Amazon Glue identity-based (IAM) access control policy examples - Amazon Glue
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Amazon Glue identity-based (IAM) access control policy examples

This section contains example Amazon Identity and Access Management (IAM) policies that grant permissions for various Amazon Glue actions and resources. You can copy these examples and edit them on the IAM console. Then you can attach them to IAM identities such as users, roles, and groups.


These examples all use the us-west-2 Region. You can replace this with whatever Amazon Region you are using.

Example 1: Grant read-only permission to a table

The following policy grants read-only permission to a books table in database db1. For more information about resource Amazon Resource Names (ARNs), see Data Catalog ARNs.

{ "Version": "2012-10-17", "Statement": [ { "Sid": "GetTablesActionOnBooks", "Effect": "Allow", "Action": [ "glue:GetTables", "glue:GetTable" ], "Resource": [ "arn:aws:glue:us-west-2:123456789012:catalog", "arn:aws:glue:us-west-2:123456789012:database/db1", "arn:aws:glue:us-west-2:123456789012:table/db1/books" ] } ] }

This policy grants read-only permission to a table named books in the database named db1. Notice that to grant Get permission to a table that permission to the catalog and database resources is also required.

The following policy grants the minimum necessary permissions to create table tb1 in database db1:

{ "Version": "2012-10-17", "Statement": [ { "Effect": "Allow", "Action": [ "glue:CreateTable" ], "Resource": [ "arn:aws:glue:us-west-2:123456789012:table/db1/tbl1", "arn:aws:glue:us-west-2:123456789012:database/db1", "arn:aws:glue:us-west-2:123456789012:catalog" ] } ] }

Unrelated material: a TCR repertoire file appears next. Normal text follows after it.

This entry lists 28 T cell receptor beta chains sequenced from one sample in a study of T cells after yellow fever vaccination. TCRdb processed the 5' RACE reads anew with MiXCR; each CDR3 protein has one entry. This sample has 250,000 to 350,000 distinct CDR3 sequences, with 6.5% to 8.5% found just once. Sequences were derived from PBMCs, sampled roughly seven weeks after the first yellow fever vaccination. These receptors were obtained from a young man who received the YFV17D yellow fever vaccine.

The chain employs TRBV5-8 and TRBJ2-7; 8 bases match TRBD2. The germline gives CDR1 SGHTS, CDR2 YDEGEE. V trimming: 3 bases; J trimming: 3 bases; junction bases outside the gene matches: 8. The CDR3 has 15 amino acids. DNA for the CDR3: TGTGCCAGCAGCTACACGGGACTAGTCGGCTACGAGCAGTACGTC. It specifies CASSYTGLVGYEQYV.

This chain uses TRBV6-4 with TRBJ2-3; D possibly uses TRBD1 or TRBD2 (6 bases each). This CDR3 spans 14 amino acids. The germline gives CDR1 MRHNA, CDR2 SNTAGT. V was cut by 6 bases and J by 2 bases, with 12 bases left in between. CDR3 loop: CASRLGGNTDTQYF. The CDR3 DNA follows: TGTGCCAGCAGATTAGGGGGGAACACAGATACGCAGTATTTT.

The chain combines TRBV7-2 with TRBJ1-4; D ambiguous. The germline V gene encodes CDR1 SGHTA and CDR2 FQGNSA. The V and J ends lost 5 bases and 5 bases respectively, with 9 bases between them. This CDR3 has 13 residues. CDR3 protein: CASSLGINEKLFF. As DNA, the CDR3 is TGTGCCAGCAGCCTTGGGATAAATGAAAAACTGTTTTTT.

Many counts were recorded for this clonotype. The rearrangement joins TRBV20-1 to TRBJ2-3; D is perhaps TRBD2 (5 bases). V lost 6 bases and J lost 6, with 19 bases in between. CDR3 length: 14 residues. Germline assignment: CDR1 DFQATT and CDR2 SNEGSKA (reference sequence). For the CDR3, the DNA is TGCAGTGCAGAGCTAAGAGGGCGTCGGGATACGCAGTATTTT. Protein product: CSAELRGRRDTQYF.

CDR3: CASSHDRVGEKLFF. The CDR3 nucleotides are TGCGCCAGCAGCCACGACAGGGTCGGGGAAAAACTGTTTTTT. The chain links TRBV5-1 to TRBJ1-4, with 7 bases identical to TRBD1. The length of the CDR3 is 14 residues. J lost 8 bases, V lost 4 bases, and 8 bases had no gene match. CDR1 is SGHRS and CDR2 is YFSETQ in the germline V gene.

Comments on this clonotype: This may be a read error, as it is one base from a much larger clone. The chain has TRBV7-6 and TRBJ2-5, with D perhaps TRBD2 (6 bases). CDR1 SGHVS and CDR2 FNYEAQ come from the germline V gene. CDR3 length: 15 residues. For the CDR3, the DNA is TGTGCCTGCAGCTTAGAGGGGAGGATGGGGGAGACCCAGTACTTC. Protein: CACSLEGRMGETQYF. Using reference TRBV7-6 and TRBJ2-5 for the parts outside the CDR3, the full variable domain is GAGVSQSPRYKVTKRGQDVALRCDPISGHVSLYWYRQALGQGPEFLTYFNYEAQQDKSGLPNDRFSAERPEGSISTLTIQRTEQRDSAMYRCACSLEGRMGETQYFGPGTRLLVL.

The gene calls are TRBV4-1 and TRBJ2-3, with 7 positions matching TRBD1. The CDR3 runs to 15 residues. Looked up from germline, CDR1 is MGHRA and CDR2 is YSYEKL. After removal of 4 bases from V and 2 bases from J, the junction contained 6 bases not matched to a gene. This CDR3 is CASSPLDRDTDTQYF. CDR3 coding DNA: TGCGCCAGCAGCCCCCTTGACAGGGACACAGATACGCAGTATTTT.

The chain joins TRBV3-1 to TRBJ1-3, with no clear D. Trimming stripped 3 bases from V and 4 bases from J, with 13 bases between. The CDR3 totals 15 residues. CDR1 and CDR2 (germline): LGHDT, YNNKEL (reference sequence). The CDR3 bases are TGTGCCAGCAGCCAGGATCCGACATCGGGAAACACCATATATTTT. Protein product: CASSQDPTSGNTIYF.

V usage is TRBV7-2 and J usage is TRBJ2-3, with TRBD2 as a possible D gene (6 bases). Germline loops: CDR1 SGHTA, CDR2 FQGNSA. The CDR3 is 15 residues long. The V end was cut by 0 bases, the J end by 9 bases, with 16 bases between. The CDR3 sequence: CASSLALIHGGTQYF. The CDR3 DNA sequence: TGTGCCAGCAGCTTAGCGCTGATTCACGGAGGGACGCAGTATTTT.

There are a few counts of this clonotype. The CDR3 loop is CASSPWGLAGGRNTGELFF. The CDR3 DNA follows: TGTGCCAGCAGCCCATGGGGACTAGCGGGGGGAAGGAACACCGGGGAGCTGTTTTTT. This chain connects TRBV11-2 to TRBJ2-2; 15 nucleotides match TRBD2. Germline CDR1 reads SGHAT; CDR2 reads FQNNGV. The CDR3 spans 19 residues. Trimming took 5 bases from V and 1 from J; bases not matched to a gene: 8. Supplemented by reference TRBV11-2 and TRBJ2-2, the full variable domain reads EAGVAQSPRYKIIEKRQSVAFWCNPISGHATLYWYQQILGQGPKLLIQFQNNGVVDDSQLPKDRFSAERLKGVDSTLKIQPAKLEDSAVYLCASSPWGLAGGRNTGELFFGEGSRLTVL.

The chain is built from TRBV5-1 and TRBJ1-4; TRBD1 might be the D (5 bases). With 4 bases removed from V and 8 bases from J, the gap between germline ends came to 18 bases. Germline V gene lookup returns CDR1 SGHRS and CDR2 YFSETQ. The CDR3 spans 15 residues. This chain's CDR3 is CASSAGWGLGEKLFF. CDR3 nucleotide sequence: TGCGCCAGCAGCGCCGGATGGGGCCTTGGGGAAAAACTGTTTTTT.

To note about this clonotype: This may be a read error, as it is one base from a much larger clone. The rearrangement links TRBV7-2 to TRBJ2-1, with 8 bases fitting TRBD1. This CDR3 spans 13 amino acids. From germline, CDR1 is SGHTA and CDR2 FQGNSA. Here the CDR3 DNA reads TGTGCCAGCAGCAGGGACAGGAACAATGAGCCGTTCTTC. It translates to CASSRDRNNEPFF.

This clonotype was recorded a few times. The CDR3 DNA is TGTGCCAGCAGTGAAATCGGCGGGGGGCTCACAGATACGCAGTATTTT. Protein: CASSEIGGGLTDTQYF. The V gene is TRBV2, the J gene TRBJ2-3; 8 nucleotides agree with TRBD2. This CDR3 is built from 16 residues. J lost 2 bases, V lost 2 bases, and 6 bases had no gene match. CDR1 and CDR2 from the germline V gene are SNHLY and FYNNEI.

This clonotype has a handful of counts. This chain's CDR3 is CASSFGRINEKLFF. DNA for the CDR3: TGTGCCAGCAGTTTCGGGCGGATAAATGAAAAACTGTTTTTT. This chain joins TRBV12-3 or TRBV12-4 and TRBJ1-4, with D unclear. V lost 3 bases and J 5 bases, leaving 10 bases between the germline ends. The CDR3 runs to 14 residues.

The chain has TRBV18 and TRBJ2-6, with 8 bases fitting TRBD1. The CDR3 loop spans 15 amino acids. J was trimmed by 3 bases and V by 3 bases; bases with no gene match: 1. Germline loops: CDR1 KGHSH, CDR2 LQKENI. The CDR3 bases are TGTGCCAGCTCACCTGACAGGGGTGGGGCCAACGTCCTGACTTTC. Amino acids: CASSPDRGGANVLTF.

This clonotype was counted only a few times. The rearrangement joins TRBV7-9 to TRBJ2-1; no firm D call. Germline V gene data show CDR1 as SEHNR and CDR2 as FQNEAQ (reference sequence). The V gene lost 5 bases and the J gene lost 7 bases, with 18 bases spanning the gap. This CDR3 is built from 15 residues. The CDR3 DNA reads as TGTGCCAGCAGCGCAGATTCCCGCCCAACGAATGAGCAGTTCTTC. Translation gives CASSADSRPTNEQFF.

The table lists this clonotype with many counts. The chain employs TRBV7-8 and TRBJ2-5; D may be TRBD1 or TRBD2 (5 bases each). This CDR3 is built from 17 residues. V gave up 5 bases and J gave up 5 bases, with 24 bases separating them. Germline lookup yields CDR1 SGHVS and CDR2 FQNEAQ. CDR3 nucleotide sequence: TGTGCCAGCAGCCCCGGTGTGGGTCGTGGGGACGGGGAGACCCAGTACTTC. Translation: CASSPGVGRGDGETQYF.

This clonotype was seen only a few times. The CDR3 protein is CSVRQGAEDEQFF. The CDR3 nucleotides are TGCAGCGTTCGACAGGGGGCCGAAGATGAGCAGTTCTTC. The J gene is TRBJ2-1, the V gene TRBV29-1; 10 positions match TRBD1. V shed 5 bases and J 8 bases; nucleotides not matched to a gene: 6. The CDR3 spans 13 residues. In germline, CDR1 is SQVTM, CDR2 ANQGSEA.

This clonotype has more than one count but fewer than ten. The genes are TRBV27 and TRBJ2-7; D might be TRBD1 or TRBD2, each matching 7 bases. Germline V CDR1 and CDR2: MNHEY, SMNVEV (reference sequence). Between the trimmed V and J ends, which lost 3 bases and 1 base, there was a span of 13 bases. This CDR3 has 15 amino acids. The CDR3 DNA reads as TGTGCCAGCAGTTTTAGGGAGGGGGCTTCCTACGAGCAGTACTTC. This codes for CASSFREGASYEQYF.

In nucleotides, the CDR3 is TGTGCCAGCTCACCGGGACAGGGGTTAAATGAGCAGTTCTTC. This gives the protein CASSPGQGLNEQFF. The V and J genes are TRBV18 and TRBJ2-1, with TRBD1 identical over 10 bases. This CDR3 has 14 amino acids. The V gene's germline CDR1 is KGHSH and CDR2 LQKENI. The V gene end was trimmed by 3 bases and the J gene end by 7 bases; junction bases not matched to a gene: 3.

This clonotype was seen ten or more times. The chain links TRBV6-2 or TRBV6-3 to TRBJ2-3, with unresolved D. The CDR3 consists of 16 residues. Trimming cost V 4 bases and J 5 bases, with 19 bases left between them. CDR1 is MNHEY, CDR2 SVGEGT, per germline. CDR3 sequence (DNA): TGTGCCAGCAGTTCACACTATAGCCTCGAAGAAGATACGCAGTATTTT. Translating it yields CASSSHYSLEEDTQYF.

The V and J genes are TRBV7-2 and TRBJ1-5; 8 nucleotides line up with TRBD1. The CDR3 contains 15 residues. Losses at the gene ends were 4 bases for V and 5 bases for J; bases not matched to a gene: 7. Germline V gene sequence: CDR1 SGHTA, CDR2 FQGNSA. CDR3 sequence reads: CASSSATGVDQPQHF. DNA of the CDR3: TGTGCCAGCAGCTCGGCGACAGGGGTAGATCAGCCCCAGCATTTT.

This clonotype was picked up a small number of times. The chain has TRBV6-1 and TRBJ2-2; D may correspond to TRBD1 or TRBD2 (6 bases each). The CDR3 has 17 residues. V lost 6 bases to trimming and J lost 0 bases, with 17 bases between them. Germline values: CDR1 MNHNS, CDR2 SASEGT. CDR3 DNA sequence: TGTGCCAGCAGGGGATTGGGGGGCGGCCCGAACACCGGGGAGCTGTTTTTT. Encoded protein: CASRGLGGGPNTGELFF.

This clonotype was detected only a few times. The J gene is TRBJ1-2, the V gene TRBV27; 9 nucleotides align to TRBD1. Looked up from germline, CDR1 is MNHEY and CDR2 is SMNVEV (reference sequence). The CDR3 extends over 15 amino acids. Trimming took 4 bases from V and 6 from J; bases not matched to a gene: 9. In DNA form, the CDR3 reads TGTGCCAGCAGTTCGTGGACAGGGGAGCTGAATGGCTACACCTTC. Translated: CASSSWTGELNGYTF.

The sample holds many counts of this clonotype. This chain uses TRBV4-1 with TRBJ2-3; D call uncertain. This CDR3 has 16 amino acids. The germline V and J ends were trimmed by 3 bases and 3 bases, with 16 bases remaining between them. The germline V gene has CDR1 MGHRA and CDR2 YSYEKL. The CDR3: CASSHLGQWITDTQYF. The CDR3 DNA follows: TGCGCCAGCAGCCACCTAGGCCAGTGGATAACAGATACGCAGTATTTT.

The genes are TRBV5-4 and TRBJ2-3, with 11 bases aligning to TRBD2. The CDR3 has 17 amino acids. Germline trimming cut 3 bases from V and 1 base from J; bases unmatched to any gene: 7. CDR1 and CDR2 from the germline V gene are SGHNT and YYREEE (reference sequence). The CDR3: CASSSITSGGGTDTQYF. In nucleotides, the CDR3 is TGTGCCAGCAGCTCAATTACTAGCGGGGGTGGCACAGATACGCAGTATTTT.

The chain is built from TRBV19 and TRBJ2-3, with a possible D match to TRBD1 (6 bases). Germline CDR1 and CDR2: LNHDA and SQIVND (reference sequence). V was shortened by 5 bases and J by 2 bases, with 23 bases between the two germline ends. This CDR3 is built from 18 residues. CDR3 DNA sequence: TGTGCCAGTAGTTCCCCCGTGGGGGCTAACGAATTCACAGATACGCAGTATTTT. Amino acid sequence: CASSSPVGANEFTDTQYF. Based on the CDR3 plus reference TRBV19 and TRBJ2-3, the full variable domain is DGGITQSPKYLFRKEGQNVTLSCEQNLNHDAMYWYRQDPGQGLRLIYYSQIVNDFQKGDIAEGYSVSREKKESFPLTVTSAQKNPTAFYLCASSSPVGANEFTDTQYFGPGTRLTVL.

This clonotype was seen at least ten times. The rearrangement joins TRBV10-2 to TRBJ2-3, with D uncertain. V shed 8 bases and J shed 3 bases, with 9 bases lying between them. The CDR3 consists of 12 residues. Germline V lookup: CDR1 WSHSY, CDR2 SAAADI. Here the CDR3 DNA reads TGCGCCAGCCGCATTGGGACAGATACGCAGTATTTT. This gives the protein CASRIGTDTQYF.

Example 2: Filter tables by GetTables permission

Assume that there are three tables—customers, stores, and store_sales—in database db1. The following policy grants GetTables permission to stores and store_sales, but not to customers. When you call GetTables with this policy, the result contains only the two authorized tables (the customers table is not returned).

{ "Version": "2012-10-17", "Statement": [ { "Sid": "GetTablesExample", "Effect": "Allow", "Action": [ "glue:GetTables" ], "Resource": [ "arn:aws:glue:us-west-2:123456789012:catalog", "arn:aws:glue:us-west-2:123456789012:database/db1", "arn:aws:glue:us-west-2:123456789012:table/db1/store_sales", "arn:aws:glue:us-west-2:123456789012:table/db1/stores" ] } ] }

You can simplify the preceding policy by using store* to match any table names that start with store.

{ "Version": "2012-10-17", "Statement": [ { "Sid": "GetTablesExample2", "Effect": "Allow", "Action": [ "glue:GetTables" ], "Resource": [ "arn:aws:glue:us-west-2:123456789012:catalog", "arn:aws:glue:us-west-2:123456789012:database/db1", "arn:aws:glue:us-west-2:123456789012:table/db1/store*" ] } ] }

Similarly, using /db1/* to match all tables in db1, the following policy grants GetTables access to all the tables in db1.

{ "Version": "2012-10-17", "Statement": [ { "Sid": "GetTablesReturnAll", "Effect": "Allow", "Action": [ "glue:GetTables" ], "Resource": [ "arn:aws:glue:us-west-2:123456789012:catalog", "arn:aws:glue:us-west-2:123456789012:database/db1", "arn:aws:glue:us-west-2:123456789012:table/db1/*" ] } ] }

If no table ARN is provided, a call to GetTables succeeds, but it returns an empty list.

{ "Version": "2012-10-17", "Statement": [ { "Sid": "GetTablesEmptyResults", "Effect": "Allow", "Action": [ "glue:GetTables" ], "Resource": [ "arn:aws:glue:us-west-2:123456789012:catalog", "arn:aws:glue:us-west-2:123456789012:database/db1" ] } ] }

If the database ARN is missing in the policy, a call to GetTables fails with an AccessDeniedException.

{ "Version": "2012-10-17", "Statement": [ { "Sid": "GetTablesAccessDeny", "Effect": "Allow", "Action": [ "glue:GetTables" ], "Resource": [ "arn:aws:glue:us-west-2:123456789012:catalog", "arn:aws:glue:us-west-2:123456789012:table/db1/*" ] } ] }

Example 3: Grant full access to a table and all partitions